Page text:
A postdoc at the University of California, Davis, has developed a technique that could save the life of a drowning man.
In this story, Ben Gormley tells his story of how he came to discover that a friend was in the water and the dangers of drowning.
A young man who is drowning is struggling to breath.
The man was about 30 years old, in good shape and in good spirits.
He was wearing a life vest and was breathing hard and quickly.
After a few minutes, he was pulled out of the water by a colleague who noticed he was not breathing.
He struggled to breathe for several minutes, but could not regain control of his breathing.
Then, with the help of an instructor, he learned to perform a simple rescue technique.
The instructor explained to the man that if he were to lose consciousness in the presence of someone, the first thing he would do would be to get out of there.
He then would perform CPR on the man until paramedics arrived.
I had been in the waters for five years and never once heard of someone drowning.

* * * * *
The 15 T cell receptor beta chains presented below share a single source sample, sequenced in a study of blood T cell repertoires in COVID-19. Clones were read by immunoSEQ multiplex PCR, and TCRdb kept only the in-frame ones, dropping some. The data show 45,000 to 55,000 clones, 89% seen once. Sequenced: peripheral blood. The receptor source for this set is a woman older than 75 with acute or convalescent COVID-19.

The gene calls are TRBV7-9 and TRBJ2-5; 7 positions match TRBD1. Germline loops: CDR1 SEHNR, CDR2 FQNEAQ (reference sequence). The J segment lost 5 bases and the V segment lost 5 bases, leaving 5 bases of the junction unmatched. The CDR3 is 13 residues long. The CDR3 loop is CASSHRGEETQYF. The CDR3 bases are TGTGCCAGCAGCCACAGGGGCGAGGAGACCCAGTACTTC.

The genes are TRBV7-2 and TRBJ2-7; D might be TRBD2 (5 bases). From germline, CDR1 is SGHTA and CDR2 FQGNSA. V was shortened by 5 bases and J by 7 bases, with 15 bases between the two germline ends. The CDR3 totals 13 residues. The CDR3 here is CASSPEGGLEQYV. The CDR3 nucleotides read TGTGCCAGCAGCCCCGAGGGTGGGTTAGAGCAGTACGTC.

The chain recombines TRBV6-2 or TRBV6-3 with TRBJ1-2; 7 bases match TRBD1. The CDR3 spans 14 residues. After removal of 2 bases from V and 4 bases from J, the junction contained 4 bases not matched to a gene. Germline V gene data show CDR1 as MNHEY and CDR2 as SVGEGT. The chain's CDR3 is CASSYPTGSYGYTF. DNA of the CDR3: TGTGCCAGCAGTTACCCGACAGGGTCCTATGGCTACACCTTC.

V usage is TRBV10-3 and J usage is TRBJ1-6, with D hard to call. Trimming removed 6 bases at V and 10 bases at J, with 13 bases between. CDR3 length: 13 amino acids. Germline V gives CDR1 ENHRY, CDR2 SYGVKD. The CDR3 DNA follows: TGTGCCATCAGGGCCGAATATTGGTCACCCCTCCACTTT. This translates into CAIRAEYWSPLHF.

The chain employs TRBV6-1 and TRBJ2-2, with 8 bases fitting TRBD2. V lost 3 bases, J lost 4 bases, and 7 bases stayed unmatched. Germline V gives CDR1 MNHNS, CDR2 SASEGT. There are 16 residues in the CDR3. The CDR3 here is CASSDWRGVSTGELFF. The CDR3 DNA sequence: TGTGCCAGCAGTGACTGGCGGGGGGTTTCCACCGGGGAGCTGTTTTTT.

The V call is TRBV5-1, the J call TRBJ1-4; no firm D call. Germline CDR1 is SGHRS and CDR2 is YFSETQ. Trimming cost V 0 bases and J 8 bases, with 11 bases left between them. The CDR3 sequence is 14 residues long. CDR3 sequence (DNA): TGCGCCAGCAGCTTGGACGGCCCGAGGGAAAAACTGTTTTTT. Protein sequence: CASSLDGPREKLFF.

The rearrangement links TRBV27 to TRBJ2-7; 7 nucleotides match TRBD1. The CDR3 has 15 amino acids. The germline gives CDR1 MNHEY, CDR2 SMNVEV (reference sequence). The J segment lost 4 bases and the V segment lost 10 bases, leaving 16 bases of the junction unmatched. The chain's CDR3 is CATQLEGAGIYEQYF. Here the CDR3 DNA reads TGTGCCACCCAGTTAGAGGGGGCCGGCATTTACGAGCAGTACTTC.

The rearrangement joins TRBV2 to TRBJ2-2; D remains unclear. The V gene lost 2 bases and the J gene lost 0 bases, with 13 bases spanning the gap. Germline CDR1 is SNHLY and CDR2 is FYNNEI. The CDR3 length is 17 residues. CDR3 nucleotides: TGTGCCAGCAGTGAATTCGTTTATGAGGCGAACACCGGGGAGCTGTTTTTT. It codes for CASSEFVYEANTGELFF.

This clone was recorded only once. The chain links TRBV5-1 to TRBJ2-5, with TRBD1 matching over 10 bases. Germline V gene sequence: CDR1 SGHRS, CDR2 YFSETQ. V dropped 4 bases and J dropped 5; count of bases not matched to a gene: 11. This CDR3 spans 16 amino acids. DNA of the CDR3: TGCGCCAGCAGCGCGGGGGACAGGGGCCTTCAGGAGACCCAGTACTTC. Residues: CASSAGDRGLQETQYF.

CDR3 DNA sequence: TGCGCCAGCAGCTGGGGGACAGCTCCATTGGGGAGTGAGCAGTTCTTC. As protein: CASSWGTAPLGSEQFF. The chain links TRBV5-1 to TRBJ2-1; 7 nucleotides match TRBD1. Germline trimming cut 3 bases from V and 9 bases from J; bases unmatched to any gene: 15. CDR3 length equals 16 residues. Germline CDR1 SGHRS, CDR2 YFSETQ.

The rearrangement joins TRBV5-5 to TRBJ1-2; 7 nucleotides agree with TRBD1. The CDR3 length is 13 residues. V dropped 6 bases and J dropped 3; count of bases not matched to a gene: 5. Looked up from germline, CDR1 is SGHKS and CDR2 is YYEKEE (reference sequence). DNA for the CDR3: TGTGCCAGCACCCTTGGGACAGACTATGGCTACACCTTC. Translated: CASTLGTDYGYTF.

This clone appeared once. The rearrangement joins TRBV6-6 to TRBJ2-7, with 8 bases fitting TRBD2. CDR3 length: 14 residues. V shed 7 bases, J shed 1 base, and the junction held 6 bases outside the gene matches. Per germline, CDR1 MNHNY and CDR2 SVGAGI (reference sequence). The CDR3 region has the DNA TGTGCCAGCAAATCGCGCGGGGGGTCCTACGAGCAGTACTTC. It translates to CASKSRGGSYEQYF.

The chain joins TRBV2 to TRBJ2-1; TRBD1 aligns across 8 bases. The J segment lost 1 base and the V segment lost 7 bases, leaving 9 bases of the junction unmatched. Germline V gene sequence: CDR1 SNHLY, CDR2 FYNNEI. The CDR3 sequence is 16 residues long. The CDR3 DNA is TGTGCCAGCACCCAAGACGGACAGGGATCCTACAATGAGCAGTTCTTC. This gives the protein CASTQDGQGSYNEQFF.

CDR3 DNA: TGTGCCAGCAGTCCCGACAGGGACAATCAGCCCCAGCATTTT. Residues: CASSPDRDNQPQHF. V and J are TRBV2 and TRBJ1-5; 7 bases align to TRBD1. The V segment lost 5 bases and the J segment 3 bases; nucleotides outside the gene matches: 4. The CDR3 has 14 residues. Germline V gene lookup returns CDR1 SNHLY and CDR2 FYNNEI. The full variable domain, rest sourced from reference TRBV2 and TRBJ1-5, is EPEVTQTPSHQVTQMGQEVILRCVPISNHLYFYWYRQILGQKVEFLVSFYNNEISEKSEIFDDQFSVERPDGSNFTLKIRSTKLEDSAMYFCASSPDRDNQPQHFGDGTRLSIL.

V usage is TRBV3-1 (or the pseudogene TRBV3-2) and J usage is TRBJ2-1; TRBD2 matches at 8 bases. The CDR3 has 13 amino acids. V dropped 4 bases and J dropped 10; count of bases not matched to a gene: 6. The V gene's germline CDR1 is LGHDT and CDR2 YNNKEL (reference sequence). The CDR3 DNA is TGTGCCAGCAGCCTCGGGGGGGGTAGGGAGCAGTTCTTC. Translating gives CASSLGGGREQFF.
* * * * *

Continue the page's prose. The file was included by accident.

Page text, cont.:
But my colleague, the instructor, said to me, “You know, there’s a guy who is on the rocks who was on the shore, and he is trying to get away from that guy.”
And I said, “Yes, he is.”
So I started CPR on him and he came out of it.
I just told him, “Don’t worry, I will be there.”
He said, I’m going to get me a life jacket and I will bring you back to shore.
“My life jacket was like a life belt and I was strapped in and was ready to go.
And I walked out of that life vest in the sea, and I said to him, You know, I want to thank you for saving my life.
He said to his life vest, I got you.
It took me about 15 minutes to get my life jacket on.
The life vest took about 15 seconds.
Then I strapped my life vest on and started CPR, which took about three minutes.
I was doing it all by myself and I could hear him trying to breathe, so I could see what was going on.
And he was breathing, and his head was down.
I couldn’t see his mouth because he was choking.
And so, in that moment, I knew he was drowning, and when he stopped breathing, I immediately grabbed his hand and tried to get him out of my life suit.
And after about three to five minutes, I just grabbed him, got him into my life backpack, and went to the boat and we all went to safety.
This story originally appeared on The Atlantic.
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